Online I played play money like 5 years ago. Just about two years ago I started playing on Pokerstars at the lowest stake level 0,01-0,02. That was exactly when I bought Crushing the Microstakes. I read it many times, made as many notes as I could, made lots of excel tables, and posted almost every day on BlackRain’s forum. Nathan I really gave you a lot of trouble back then!

[BR79: Haha, no worries! You were quite the prolific poster back then but it is a testament to your dedication to the game and why you have seen such great progress].

I had a tremendous amount of success right away easily getting about 20bb/100 playing at 0,01-0,02 over a sample of over 100k hands. I remember being on vacation on my second or third month after reading CTM and I was able to have a 600 USD month playing 0,02-0,05. It was about July. In December of the same year (2012) I had a 1k+ month playing 0,10-,25. It was part time and I was not sure of how far I wanted to go with poker. Actually I kind of stopped for a while after that but I saw the possibility of making some real money playing this game.

What stakes do you play at now? What was the journey like for you to get to this point?

I’m playing a mix of 0,5-1 and 1-2 right now. Well from the point that I stopped in the last question, I had almost no poker activity in 2013 until July. By the end of June my contract with the university ended and sadly it could not be renewed. However, I had some savings for the upcoming months and a lot of free time. So I remembered that I had some success with poker in the previous year and decided to take another shot, a more serious one.

I only had 200 USD in my bankroll at this moment (previously cashed out all the rest) so I decided to play 0,05-0,1 full ring, and played only this game, since that has always been my best game. In one month I managed to get a healthy enough bankroll to play 0,1-0,25 so I moved up. I proceeded to play at this level and a few months after that moved to the next level. I think it is important to note that I played no SnG, no MTT and almost zero short-handed, I kept focused on full ring cash games.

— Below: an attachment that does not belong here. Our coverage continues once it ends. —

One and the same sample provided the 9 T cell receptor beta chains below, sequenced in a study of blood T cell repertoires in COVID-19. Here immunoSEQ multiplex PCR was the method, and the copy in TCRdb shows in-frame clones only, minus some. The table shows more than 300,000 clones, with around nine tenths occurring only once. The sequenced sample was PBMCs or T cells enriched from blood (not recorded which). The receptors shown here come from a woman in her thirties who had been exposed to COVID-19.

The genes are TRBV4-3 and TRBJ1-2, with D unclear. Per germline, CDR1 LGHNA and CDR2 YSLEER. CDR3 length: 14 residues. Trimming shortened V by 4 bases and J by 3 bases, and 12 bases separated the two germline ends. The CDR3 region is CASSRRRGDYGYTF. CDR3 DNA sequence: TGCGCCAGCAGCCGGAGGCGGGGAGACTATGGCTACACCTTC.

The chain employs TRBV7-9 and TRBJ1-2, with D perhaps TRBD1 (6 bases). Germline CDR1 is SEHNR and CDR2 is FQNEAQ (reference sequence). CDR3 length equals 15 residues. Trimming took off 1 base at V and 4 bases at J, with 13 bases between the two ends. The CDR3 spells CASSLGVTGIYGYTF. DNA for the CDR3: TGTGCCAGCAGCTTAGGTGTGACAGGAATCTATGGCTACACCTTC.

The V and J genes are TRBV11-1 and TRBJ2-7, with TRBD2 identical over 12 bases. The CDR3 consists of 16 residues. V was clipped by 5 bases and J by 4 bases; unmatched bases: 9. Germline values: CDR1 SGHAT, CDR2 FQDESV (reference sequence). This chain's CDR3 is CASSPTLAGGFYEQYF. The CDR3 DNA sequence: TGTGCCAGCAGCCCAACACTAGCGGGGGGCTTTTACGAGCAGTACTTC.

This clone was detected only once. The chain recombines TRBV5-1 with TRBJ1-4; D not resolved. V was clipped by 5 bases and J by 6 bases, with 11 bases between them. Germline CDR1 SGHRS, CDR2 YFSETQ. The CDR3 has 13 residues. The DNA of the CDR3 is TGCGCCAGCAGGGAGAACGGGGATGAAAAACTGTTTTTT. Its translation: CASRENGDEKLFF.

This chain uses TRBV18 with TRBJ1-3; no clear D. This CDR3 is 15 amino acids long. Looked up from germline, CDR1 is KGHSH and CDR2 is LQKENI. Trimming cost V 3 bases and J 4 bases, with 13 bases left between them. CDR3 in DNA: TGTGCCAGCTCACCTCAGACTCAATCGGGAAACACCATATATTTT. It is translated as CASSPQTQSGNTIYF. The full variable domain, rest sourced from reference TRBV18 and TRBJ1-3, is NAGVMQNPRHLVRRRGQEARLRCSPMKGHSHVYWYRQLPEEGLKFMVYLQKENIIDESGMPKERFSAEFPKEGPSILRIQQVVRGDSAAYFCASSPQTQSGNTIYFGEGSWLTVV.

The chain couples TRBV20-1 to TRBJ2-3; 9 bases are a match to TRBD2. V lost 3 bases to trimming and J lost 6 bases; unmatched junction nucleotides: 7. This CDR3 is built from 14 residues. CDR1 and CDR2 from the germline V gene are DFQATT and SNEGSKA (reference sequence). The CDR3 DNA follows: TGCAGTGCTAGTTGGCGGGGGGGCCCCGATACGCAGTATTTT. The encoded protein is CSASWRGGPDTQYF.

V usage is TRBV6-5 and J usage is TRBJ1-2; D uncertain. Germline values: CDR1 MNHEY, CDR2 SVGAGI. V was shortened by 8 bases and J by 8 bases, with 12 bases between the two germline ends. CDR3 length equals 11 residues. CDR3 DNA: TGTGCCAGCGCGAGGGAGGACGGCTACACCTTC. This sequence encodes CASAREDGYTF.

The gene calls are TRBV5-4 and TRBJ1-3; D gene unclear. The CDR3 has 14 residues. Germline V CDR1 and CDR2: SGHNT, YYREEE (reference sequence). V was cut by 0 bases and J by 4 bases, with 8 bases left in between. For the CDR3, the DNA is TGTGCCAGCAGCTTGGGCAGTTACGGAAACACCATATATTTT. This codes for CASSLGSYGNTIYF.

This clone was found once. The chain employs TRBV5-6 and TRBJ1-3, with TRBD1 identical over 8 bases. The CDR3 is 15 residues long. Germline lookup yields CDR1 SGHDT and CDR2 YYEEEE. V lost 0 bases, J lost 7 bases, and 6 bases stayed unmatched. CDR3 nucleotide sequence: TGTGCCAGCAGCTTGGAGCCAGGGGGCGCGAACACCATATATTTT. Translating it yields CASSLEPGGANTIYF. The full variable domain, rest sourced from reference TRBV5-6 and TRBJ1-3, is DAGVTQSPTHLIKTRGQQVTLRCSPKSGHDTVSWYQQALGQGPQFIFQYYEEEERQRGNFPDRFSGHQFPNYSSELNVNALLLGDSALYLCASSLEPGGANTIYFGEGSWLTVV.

December came and again a huge boom. There was a huge volume of deep stack games, lots of fish and I ran incredibly well. I ended up over 5k USD in earnings on the month, which was huge for me. The beginning of 2014 was not so good. I bought a nice car and overall increased my expenses a little bit but then I fell ill a couple times. I also had some bad runs (actually I think I played bad, both because of being sick and because of having some new money pressure).

So although I had some really good results instead of moving up I was indeed going to move down. At that point I had a conversation with Paul Ratchford, an incredibly skilled high stakes pro, and he told me that my skill was far greater than the level I was playing and it would be a huge waste of time if I moved down. So he mentioned Staking Pros, a site which is run by Hunter Bick, the CEO of Drag The Bar. They have been kind of my home for poker. It is for sure the place where I learned the most in the past years. I had a conversation with Hunter and we started a staking arrangement where I would play at 0,5-1 and we agreed that if I manage to get good results then I would quickly move up to 1-2. That is exactly the point where I’m at now.